Datapoint Palenquero/Alignment of case marking of personal pronouns

The situation is somewhat complex in that there are two ways (sometimes in free variation?) to mark patient personal pronouns. In examining the forms and examples below, readers should keep in mind that lo is an object but not a subject form (the subject form is ele).

The first option mirrors that of Spanish:

I kelé toká-lo. 'I want to touch it.'

The second option places the subject form of the pronoun after the verb:

I kelé toká-ele. 'I want to touch it.'

Patiño Rosselli (1983: 163–164) examines the difference between the two constructions, but the question deserves closer scrutiny.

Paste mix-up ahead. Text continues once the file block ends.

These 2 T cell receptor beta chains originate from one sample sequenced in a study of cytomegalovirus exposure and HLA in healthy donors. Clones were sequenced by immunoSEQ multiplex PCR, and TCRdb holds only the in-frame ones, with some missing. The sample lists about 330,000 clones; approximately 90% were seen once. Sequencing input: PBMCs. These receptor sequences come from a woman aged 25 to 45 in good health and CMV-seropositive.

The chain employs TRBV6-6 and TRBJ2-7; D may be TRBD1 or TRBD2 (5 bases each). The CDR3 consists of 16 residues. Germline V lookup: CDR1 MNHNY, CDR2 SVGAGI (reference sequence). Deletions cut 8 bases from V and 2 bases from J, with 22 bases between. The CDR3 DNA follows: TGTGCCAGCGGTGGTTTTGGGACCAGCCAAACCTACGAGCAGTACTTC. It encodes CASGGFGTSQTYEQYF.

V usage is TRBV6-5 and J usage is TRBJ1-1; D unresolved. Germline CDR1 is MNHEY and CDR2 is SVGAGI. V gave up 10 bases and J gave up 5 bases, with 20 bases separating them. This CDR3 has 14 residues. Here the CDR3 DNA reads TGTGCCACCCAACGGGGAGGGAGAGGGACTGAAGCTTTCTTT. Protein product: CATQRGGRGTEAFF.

One final note: in some persons (e.g. second singular), there is no nominative-accusative distinction.

Values

Accusative alignment

Example 48-114:
I kelé toká-lo.
I
I
kelé
want
toká-lo.
touch-it
I want to touch it.
Spanish: Quiero tocarlo.
Example 48-115:
Hende asé-o punta [...].
Hende
people
asé-o
make-it
punta
point
[...].
[...]
One makes (it) a point [...].
Spanish: Se le hace una punta [...].

Source: de Friedemann & Patiño Rosselli 1983: 164, ex. d

Example 48-117:
Ele kelé ablá-mi too e día.
Ele
he/she
kelé
want
ablá-mi
talk-me
too
all
e
det
día.
day
He/she wants to talk to me all day long.
Spanish: Él/ella quiere hablarme todo el día.
Confidence:
Certain